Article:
The risk factors of being overweight or obese are well-documented. As Americans pack on the pounds with unprecedented haste, the health issues they may encounter have been given ample space in the spotlight.
According to the National Institutes of Health (NIH):
- Obesity promotes type 2 diabetes and increases the risk for amputation and blindness. Read Study Shows Weight-Loss Surgery Effective Treatment for Diabetes. * Obesity promotes coronary heart disease and increases the risk for heart attack and sudden cardiac death.** Read African Americans at Greater Risk for Obesity and Heart Attack.*** Obesity promotes high blood pressure and high cholesterol and increases the risk for heart disease and stroke.** Read Bariatric Surgery Treatment of Patients with Heart Disease and Obesity**.
- Obesity also increases the risk for several different type of cancer. **Read The Association Between Obesity and Cancer. **
Most of the health risks that have been related are of a most serious nature, and any one of them can be fatal. But people are hard to convince, hence the continued spiralling rate of obesity in the United States.
So if fatal is not your cup of tea, and your preference is nagging discomfort or persistent pain, then obesity has something to offer you, too. Obesity can cause arthritis. ** What is Arthritis?**
Arthritis is a cluster of over 100 medical conditions that affects almost 46 million adults and 300,00 children in the United States alone. The commonality between these 100 plus conditions is that they all affect the musculoskeletal system and most especially the joints.
Joint problems include pain, stiffness, inflammation and damage to cartilage. This damage can cause joint instability and visible deformities that can interfere with walking, climbing stairs, and other daily activities.
Arthritis and Obesity
The Centers for Disease Control (CDC) has stated that obese adults who have arthritis are 44% more likely to be physically inactive than obese people who do not have the disease. The discomfort caused by arthritis has been cited as an interference for engaging in programs of physical activity.
The Centers for Disease Control further noted that:
women were more likely than men to have arthritis and obesity,
older age was a risk factor for both arthritis and obesity, and
non-Hispanic blacks were more likely to have both arthritis and obesity than other ethnic groups.
The Link Between Joint Pain and Obesity
Whereas our joints carry our body weight, the more a person weighs the more difficult it becomes for joints to work properly. Even moderate changes in body weight have a big effect because the joint forces in both the hips and knees increase three-fold that weight with average walking. Ten pounds of additional weight translates into thirty pounds of extra weight felt by the knees.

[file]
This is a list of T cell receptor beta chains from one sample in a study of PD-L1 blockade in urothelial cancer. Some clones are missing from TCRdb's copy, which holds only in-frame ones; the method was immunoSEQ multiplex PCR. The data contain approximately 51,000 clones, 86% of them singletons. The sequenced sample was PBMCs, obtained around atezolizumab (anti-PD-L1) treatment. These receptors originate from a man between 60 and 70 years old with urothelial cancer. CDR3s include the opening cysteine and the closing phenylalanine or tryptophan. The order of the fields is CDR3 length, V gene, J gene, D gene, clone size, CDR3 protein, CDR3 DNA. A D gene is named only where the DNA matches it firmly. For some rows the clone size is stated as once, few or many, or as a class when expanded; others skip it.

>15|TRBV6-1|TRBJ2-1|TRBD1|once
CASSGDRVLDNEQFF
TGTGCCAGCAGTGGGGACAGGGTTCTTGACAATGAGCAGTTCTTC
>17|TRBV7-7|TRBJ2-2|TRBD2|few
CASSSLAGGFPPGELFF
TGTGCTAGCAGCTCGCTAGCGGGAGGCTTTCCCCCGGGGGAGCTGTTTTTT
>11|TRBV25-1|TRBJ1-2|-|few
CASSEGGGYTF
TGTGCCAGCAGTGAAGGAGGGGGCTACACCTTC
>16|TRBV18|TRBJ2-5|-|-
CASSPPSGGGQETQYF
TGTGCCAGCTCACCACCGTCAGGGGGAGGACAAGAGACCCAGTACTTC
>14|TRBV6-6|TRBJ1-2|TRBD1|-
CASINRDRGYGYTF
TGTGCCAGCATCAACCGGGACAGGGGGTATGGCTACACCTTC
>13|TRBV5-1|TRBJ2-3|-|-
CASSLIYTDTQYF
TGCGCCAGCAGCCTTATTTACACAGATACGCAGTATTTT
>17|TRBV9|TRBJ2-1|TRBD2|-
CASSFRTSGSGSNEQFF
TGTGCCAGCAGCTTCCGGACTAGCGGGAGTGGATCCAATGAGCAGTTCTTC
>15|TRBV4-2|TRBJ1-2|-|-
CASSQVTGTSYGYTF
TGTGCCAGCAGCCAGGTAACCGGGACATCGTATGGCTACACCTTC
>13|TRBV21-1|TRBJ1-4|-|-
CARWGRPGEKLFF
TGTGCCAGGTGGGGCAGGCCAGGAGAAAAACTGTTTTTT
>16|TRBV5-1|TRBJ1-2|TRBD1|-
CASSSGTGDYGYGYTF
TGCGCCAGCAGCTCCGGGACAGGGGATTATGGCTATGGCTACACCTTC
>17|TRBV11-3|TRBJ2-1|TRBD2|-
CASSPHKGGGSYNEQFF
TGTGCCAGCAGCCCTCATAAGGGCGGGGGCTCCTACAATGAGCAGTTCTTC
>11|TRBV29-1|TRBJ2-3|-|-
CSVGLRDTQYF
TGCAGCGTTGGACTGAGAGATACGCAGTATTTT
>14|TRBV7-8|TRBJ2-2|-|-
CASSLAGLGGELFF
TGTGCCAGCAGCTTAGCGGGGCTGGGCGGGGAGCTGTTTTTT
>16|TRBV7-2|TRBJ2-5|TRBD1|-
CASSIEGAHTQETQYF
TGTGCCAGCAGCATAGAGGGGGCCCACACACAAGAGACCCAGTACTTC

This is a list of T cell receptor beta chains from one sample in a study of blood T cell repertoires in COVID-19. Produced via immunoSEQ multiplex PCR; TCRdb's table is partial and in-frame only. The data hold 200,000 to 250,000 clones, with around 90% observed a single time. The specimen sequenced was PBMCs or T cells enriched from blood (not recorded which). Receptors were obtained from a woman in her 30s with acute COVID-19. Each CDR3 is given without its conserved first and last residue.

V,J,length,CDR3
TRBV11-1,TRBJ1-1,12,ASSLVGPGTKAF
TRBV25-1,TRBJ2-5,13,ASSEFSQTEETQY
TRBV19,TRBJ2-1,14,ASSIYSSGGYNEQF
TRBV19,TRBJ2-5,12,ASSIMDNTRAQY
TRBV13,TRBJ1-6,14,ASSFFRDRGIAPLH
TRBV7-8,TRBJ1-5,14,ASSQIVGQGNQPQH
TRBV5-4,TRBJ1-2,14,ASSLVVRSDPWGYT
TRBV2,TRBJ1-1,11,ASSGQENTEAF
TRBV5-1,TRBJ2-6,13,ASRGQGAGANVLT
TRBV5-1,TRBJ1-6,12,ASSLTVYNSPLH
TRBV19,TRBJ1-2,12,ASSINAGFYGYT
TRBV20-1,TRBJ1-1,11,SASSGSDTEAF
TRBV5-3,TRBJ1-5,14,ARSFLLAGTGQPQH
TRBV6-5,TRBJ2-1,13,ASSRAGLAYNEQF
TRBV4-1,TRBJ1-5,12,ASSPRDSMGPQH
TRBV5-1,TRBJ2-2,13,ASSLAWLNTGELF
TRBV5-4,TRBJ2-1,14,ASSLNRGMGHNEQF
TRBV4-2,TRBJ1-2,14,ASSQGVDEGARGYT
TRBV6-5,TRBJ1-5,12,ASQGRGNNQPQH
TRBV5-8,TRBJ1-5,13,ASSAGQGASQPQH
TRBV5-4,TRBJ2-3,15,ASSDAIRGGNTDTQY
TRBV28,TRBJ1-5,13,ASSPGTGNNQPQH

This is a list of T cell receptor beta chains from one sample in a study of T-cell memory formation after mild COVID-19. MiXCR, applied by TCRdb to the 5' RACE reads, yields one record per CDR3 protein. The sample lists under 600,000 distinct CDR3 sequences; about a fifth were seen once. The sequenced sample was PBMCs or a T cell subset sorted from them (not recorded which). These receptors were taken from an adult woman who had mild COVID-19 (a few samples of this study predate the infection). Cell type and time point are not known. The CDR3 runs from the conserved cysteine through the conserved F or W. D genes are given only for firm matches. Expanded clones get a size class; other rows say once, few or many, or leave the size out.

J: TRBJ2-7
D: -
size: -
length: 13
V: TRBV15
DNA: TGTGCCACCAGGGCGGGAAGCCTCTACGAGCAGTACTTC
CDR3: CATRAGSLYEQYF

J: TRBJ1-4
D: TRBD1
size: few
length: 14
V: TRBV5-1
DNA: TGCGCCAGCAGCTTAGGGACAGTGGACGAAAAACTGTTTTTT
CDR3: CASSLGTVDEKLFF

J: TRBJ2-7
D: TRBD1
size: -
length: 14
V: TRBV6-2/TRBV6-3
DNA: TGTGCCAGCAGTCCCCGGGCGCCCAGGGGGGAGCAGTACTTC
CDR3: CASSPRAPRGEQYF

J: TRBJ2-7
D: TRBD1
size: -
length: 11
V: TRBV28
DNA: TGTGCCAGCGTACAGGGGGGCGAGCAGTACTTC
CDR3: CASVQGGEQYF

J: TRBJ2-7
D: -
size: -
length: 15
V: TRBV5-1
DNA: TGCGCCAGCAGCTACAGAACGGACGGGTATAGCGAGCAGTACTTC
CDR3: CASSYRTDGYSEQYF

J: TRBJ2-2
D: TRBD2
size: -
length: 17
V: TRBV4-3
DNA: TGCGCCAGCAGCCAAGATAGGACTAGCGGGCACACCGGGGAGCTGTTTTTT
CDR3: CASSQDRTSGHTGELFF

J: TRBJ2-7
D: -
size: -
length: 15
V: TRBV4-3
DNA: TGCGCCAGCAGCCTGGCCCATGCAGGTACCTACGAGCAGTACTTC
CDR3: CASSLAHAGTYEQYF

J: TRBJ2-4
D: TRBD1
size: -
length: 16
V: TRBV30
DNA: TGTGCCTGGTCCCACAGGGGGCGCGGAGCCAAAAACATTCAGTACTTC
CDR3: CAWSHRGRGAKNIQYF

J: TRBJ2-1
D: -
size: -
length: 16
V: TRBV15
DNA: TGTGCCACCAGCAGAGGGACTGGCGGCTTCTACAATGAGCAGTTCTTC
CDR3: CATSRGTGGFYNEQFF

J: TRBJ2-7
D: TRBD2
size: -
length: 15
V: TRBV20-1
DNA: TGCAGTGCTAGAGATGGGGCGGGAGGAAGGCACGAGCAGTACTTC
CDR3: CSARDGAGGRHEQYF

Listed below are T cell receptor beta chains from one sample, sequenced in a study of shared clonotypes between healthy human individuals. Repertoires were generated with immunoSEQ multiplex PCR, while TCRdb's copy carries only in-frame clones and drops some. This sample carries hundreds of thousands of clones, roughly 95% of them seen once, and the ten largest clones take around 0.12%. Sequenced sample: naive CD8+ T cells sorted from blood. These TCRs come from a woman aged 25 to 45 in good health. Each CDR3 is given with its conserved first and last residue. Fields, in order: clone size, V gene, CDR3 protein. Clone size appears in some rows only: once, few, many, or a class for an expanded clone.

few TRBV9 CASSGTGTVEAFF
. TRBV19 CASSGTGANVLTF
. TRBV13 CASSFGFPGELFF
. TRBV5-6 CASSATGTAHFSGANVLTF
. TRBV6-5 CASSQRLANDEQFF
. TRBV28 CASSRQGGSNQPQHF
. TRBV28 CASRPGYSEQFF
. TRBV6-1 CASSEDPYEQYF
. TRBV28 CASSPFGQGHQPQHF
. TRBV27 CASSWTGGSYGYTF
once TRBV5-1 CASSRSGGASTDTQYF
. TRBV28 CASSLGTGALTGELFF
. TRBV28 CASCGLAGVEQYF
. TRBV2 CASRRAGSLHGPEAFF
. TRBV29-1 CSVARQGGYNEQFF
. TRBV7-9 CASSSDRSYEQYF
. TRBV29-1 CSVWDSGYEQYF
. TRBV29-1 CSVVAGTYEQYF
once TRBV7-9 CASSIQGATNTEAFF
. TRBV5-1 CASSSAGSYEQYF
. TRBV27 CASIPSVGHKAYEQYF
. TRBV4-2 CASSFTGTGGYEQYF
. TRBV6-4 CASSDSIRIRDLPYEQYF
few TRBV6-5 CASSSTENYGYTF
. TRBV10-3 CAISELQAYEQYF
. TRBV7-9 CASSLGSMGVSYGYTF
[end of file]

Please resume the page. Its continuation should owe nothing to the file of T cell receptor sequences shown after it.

There is a strong association between body weight and arthritis. People with a high body mass index often get arthritis at a younger age.
The solution to resolving this is to simply lose some weight. Even modest weight loss can make a big difference for the relief of joint pain. It has been discovered that a loss of only eleven pounds will decrease the risk of developing arthritis in the knees by 50%.
Striving for weight loss is most advantageous. Should the need for joint replacement present due to obesity-related arthritis, obesity can complicate joint replacement surgery and increase the possibility for infection, blood clots, and dislocation after hip replacement.
About.com - http://orthopedics.about.com/od/arthritisresearch/p/obesity.htm
Arthritis Foundation - http://www.arthritis.org/arthritis-is.php
WebMD - http://arthritis.webmd.com/news/20110519/cdc-links-obesity-arthritis-and-lack-of-exercise
Weight Control Information Network - http://win.niddk.nih.gov/publications/health_risks.htm
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You can read about my decision to have weight loss surgery back in 2003, and since that time my journey from processed food junkie to healthy living so as to maintain a lifetime of obesity disease management. My wish is to help you on your own journey of lifetime obesity disease management. Whether you are planning or have had bariatric surgery, or you want to lose weight through non-surgical means, my shareposts along the way will help you to navigate your journey successfully.
Cheryl Ann Borne, writing as My Bariatric Life, is a contributing writer and Paleo recipe developer for HealthCentral’s Obesity Community. Cheryl is an award-winning healthcare communications professional and obesity health advocate who has overcome super obesity and it’s related diseases. She publishes the website MyBariatricLife.org and microblogs on Facebook, Twitter, and Pinterest. Cheryl also is writing her first book and working on a second website. Watch her transformational video on Vimeo.